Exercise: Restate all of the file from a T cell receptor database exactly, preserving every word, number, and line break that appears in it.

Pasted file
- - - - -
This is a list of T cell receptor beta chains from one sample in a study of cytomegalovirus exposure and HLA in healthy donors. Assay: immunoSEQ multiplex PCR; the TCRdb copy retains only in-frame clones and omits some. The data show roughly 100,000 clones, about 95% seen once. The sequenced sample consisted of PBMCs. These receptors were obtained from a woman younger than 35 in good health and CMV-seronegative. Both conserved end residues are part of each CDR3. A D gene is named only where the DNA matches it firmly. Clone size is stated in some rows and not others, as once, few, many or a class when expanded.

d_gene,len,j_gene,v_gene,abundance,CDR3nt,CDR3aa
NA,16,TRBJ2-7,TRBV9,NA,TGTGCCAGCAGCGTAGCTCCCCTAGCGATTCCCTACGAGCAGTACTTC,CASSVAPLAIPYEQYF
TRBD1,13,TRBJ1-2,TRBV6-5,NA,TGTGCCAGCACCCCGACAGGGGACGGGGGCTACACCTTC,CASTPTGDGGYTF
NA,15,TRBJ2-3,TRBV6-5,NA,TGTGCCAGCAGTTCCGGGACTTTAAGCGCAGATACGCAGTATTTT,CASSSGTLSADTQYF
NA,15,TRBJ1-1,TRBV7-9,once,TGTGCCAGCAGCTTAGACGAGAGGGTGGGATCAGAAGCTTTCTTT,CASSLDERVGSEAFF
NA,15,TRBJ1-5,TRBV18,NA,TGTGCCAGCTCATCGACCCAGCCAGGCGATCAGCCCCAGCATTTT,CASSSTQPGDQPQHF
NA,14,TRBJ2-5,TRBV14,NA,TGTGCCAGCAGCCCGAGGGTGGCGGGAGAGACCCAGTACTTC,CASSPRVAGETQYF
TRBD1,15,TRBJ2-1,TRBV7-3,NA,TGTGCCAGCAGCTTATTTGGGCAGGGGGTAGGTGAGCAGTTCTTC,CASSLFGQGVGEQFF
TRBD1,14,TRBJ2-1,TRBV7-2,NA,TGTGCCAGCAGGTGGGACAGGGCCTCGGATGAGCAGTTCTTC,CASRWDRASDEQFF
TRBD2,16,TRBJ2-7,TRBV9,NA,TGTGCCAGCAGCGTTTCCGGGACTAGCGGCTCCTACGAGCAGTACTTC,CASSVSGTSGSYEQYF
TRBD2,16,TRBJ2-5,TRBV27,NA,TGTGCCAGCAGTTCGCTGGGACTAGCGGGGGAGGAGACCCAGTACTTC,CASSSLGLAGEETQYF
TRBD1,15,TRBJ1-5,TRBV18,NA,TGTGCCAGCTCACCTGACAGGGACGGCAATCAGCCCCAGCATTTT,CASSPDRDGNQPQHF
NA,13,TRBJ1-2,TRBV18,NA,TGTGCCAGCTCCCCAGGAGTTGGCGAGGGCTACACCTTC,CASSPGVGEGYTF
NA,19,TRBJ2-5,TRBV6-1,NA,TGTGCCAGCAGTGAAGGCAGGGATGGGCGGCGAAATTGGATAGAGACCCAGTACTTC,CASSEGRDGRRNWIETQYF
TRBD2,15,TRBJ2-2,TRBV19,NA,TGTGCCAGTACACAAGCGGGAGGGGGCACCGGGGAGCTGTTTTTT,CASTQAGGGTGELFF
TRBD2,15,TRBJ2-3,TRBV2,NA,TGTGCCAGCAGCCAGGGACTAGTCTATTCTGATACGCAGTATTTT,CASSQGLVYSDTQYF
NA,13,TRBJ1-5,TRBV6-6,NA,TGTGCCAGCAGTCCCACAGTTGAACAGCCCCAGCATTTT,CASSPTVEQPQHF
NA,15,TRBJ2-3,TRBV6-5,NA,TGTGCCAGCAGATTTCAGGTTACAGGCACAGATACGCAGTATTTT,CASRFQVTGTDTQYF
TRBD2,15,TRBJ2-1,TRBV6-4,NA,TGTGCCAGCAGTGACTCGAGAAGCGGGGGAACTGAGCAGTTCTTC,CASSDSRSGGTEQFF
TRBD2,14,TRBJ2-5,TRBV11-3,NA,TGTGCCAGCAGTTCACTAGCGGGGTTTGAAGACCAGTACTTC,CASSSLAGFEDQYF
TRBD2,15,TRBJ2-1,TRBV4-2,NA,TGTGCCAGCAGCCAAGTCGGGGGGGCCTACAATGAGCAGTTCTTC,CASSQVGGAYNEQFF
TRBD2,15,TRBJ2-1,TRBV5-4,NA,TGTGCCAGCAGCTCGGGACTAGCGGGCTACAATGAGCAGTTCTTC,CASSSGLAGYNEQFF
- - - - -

This is a list of T cell receptor beta chains from one sample in a study of cytomegalovirus exposure and HLA in healthy donors. Assay: immunoSEQ multiplex PCR; the TCRdb copy retains only in-frame clones and omits some. The data show roughly 100,000 clones, about 95% seen once. The sequenced sample consisted of PBMCs. These receptors were obtained from a woman younger than 35 in good health and CMV-seronegative. Both conserved end residues are part of each CDR3. A D gene is named only where the DNA matches it firmly. Clone size is stated in some rows and not others, as once, few, many or a class when expanded.

d_gene,len,j_gene,v_gene,abundance,CDR3nt,CDR3aa
NA,16,TRBJ2-7,TRBV9,NA,TGTGCCAGCAGCGTAGCTCCCCTAGCGATTCCCTACGAGCAGTACTTC,CASSVAPLAIPYEQYF
TRBD1,13,TRBJ1-2,TRBV6-5,NA,TGTGCCAGCACCCCGACAGGGGACGGGGGCTACACCTTC,CASTPTGDGGYTF
NA,15,TRBJ2-3,TRBV6-5,NA,TGTGCCAGCAGTTCCGGGACTTTAAGCGCAGATACGCAGTATTTT,CASSSGTLSADTQYF
NA,15,TRBJ1-1,TRBV7-9,once,TGTGCCAGCAGCTTAGACGAGAGGGTGGGATCAGAAGCTTTCTTT,CASSLDERVGSEAFF
NA,15,TRBJ1-5,TRBV18,NA,TGTGCCAGCTCATCGACCCAGCCAGGCGATCAGCCCCAGCATTTT,CASSSTQPGDQPQHF
NA,14,TRBJ2-5,TRBV14,NA,TGTGCCAGCAGCCCGAGGGTGGCGGGAGAGACCCAGTACTTC,CASSPRVAGETQYF
TRBD1,15,TRBJ2-1,TRBV7-3,NA,TGTGCCAGCAGCTTATTTGGGCAGGGGGTAGGTGAGCAGTTCTTC,CASSLFGQGVGEQFF
TRBD1,14,TRBJ2-1,TRBV7-2,NA,TGTGCCAGCAGGTGGGACAGGGCCTCGGATGAGCAGTTCTTC,CASRWDRASDEQFF
TRBD2,16,TRBJ2-7,TRBV9,NA,TGTGCCAGCAGCGTTTCCGGGACTAGCGGCTCCTACGAGCAGTACTTC,CASSVSGTSGSYEQYF
TRBD2,16,TRBJ2-5,TRBV27,NA,TGTGCCAGCAGTTCGCTGGGACTAGCGGGGGAGGAGACCCAGTACTTC,CASSSLGLAGEETQYF
TRBD1,15,TRBJ1-5,TRBV18,NA,TGTGCCAGCTCACCTGACAGGGACGGCAATCAGCCCCAGCATTTT,CASSPDRDGNQPQHF
NA,13,TRBJ1-2,TRBV18,NA,TGTGCCAGCTCCCCAGGAGTTGGCGAGGGCTACACCTTC,CASSPGVGEGYTF
NA,19,TRBJ2-5,TRBV6-1,NA,TGTGCCAGCAGTGAAGGCAGGGATGGGCGGCGAAATTGGATAGAGACCCAGTACTTC,CASSEGRDGRRNWIETQYF
TRBD2,15,TRBJ2-2,TRBV19,NA,TGTGCCAGTACACAAGCGGGAGGGGGCACCGGGGAGCTGTTTTTT,CASTQAGGGTGELFF
TRBD2,15,TRBJ2-3,TRBV2,NA,TGTGCCAGCAGCCAGGGACTAGTCTATTCTGATACGCAGTATTTT,CASSQGLVYSDTQYF
NA,13,TRBJ1-5,TRBV6-6,NA,TGTGCCAGCAGTCCCACAGTTGAACAGCCCCAGCATTTT,CASSPTVEQPQHF
NA,15,TRBJ2-3,TRBV6-5,NA,TGTGCCAGCAGATTTCAGGTTACAGGCACAGATACGCAGTATTTT,CASRFQVTGTDTQYF
TRBD2,15,TRBJ2-1,TRBV6-4,NA,TGTGCCAGCAGTGACTCGAGAAGCGGGGGAACTGAGCAGTTCTTC,CASSDSRSGGTEQFF
TRBD2,14,TRBJ2-5,TRBV11-3,NA,TGTGCCAGCAGTTCACTAGCGGGGTTTGAAGACCAGTACTTC,CASSSLAGFEDQYF
TRBD2,15,TRBJ2-1,TRBV4-2,NA,TGTGCCAGCAGCCAAGTCGGGGGGGCCTACAATGAGCAGTTCTTC,CASSQVGGAYNEQFF
TRBD2,15,TRBJ2-1,TRBV5-4,NA,TGTGCCAGCAGCTCGGGACTAGCGGGCTACAATGAGCAGTTCTTC,CASSSGLAGYNEQFF